However, although the duo schools of thought share some concepts about virtues, they also differ in some aspects. Firstly, Marx believes that the exercise of virtues is meant to cause happiness to the person in question. In this regard, people tend to select the deed that enhances the joy of the recipients in the backdrop of conflicting choices. However, Nietzsche believes that the aim of observing virtues is to achieve peaceful coexistence in society and to extirpate violence (Brenkert 67). Secondly, Marx believes that only the philosophers are virtuous due to their exceptional knowledge regarding the intrinsic worth (Marx et al. 12). On the other hand, Nietzsche believes that every person may be virtuous as long as he or she is aware of the line between the right and the wrong.

Role of Religion in Politics

Marx and Nietzsche offer contrasting views on the same issue. One of the controversies between Marx and Nietzsche’s schools of thought manifests in their individual views regarding the connection between politics and religion. According to Marx, religion is an integral part of politics since it is used by the top politicians to oppress their subordinates without being held accountable (Clark 56). The view is informed by the fact that most religions in the world advocate for hierarchy since a supreme being prevails in a manner that the followers of a certain religion have to respect and praise him or her. Such hierarchy is reflected in politics since leaders deserve respect from their subordinates. They can make any decision without being questioned, a situation that heightens the level of oppression. Nietzsche also views religion as a political tool used by leaders to advance their selfish interests in the backdrop of the emergence of self-centered headship. Nietzsche specifically criticizes Christianity for advocating virtues that are likely to influence the response of followers. For example, Christianity advocates for humility and love for the enemies, irrespective of their misdeeds (Brenkert 106). Such requirements predispose citizens to the risk of oppression. Other than Christianity, the two philosophers also criticize other religions that are likely to advance the oppression of the vulnerable in society. Confucianism is one of the religions, which are heavily criticized for their teachings regarding leadership. The mentioned religion advocates for the respect of elders, irrespective of whether they value the young or not. This provision is extended to leadership where subordinates are expected to respect and follow orders from their leaders unquestionably.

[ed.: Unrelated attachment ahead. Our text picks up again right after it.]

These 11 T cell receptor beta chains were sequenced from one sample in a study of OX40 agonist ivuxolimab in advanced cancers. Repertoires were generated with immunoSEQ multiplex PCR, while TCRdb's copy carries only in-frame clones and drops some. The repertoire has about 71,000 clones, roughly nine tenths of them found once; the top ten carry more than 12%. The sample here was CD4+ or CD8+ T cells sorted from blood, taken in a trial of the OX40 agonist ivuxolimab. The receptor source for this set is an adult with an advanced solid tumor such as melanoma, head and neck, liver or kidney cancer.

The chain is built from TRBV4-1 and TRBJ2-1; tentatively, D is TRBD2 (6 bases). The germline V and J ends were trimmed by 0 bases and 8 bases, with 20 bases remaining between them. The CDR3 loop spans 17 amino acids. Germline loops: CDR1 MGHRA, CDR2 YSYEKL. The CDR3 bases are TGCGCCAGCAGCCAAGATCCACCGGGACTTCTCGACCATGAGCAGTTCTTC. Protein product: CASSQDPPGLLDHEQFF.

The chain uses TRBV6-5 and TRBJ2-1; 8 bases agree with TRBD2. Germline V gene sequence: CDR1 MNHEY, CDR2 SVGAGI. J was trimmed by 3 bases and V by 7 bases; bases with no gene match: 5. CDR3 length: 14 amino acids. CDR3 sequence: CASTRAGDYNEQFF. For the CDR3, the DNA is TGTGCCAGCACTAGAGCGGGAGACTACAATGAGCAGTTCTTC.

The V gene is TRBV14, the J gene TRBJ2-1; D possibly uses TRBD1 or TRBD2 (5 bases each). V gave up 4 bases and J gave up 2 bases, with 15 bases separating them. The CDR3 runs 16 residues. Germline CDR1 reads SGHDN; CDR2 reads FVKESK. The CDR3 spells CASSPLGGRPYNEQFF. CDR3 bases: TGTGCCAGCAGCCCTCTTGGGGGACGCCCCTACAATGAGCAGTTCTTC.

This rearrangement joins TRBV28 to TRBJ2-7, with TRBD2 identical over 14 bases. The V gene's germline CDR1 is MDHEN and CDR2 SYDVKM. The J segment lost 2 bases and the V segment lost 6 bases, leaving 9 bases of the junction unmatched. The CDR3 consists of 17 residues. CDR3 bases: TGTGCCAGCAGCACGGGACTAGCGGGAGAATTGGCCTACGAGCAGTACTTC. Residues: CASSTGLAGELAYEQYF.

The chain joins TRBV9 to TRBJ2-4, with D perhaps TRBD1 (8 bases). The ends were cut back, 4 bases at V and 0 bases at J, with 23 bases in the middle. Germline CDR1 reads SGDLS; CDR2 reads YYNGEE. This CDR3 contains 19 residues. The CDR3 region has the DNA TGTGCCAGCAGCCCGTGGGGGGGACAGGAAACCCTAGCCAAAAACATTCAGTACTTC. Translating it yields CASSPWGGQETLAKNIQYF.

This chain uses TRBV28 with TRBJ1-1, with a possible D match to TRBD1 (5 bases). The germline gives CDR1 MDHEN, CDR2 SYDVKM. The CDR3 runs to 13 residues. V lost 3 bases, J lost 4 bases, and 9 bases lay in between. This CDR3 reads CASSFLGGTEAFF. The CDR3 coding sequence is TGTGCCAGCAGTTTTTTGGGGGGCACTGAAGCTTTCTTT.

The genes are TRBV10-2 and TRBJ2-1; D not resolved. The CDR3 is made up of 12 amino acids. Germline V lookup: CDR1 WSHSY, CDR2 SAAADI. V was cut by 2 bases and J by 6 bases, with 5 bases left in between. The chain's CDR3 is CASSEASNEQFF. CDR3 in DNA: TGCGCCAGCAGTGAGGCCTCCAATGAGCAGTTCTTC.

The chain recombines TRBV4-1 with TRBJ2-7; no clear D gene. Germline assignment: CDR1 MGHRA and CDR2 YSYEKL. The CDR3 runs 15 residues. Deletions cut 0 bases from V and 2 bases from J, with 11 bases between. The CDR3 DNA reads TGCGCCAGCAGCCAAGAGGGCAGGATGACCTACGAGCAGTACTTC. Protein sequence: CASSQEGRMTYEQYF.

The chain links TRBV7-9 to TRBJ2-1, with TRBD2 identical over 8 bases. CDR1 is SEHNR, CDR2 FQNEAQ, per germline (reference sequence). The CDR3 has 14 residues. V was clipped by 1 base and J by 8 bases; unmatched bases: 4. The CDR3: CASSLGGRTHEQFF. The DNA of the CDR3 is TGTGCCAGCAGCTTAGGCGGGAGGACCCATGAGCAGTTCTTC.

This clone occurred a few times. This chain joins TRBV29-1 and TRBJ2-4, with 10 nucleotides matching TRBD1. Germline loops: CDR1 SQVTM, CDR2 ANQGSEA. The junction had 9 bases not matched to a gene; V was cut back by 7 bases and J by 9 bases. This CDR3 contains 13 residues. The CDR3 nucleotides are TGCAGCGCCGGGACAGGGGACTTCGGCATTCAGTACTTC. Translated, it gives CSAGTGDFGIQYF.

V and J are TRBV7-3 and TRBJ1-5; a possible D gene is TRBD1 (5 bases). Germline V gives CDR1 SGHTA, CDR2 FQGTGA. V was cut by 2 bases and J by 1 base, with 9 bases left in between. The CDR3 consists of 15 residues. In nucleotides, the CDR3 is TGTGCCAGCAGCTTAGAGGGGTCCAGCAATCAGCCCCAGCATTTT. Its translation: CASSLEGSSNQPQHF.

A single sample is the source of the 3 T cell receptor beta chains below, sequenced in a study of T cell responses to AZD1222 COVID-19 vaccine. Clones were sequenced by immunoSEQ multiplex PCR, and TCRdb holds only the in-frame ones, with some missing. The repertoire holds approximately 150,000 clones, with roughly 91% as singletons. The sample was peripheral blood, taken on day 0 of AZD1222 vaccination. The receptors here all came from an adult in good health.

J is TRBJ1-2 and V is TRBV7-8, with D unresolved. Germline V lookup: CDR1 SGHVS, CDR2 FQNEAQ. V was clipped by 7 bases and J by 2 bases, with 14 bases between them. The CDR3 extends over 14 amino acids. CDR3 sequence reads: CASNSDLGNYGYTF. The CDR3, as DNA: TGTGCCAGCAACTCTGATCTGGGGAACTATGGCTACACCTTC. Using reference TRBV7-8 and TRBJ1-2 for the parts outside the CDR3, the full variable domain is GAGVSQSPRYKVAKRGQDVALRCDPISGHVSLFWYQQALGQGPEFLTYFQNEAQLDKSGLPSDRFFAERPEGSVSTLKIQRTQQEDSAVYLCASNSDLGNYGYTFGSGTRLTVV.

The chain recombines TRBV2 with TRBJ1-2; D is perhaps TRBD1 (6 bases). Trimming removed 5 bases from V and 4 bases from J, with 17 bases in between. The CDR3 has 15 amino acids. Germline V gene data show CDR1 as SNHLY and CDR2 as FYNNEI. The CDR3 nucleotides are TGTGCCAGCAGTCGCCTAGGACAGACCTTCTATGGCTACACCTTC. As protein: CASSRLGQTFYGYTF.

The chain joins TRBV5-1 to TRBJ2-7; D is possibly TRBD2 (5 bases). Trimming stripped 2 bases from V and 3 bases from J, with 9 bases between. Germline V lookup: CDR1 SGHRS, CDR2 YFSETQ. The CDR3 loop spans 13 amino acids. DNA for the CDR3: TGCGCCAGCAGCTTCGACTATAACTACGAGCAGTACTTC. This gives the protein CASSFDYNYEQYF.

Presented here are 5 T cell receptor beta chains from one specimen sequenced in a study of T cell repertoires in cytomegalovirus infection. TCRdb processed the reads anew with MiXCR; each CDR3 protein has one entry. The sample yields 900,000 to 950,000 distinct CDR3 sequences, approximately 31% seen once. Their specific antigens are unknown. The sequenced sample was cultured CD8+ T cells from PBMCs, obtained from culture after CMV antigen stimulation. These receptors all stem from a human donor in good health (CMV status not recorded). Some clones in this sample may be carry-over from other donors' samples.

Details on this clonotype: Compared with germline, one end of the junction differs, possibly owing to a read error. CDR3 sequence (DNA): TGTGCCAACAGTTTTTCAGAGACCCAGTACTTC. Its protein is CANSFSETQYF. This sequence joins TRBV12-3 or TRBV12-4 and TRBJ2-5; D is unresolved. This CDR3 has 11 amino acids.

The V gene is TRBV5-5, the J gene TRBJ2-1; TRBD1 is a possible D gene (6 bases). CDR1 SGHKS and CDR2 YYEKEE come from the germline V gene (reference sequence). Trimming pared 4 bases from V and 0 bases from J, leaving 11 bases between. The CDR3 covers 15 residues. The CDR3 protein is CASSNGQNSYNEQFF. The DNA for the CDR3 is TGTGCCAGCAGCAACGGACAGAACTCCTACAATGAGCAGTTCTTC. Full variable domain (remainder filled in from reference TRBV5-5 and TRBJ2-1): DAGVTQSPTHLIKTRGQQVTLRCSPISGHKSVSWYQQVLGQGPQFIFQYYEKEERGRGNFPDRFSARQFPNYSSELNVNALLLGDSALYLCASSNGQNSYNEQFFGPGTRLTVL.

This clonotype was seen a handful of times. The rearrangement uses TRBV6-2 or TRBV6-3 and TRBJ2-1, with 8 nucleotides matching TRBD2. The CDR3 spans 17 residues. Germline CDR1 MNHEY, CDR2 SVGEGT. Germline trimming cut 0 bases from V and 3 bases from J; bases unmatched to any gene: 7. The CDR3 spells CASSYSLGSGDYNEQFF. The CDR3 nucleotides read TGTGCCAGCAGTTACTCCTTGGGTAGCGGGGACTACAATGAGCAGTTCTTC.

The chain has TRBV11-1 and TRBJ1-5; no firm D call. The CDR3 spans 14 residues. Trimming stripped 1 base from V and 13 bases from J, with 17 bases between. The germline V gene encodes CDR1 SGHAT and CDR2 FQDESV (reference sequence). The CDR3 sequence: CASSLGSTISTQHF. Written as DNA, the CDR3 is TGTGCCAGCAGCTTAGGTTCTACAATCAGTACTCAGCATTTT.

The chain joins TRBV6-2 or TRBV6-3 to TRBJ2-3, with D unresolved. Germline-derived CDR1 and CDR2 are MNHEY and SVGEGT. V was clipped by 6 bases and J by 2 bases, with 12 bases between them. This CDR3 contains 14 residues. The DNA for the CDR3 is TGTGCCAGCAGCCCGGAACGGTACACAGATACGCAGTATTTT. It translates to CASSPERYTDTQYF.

However, as much as the two philosophers seem to emphasize the negativities of religion on politics, they seem to suggest that faith will eventually lead to democracy. On one hand, Nietzsche proclaims the death of God while Marx predicts the demise of capitalism (Clark 97). Marx argues that leaders may use religion to advance capitalism, an economic system, which emphasizes oppression (Marx et al. 12). According to him, socialism is the right economic system since it promotes equality for all, irrespective of their position in society. Equality is one of the most important aspects of democracy, which underscores the need to embrace it. A society in which resources are equally distributed tends to be peaceful. Religion may favor this type of system since its principles are grounded on the concept of equality. However, not many religions in modern society emphasize the principle of egalitarianism. The death of God, as claimed by Nietzsche, will eventually result in the extinction of religion and the rise of democracy since leaders will not have a basis to substantiate their hierarchy-based ideologies.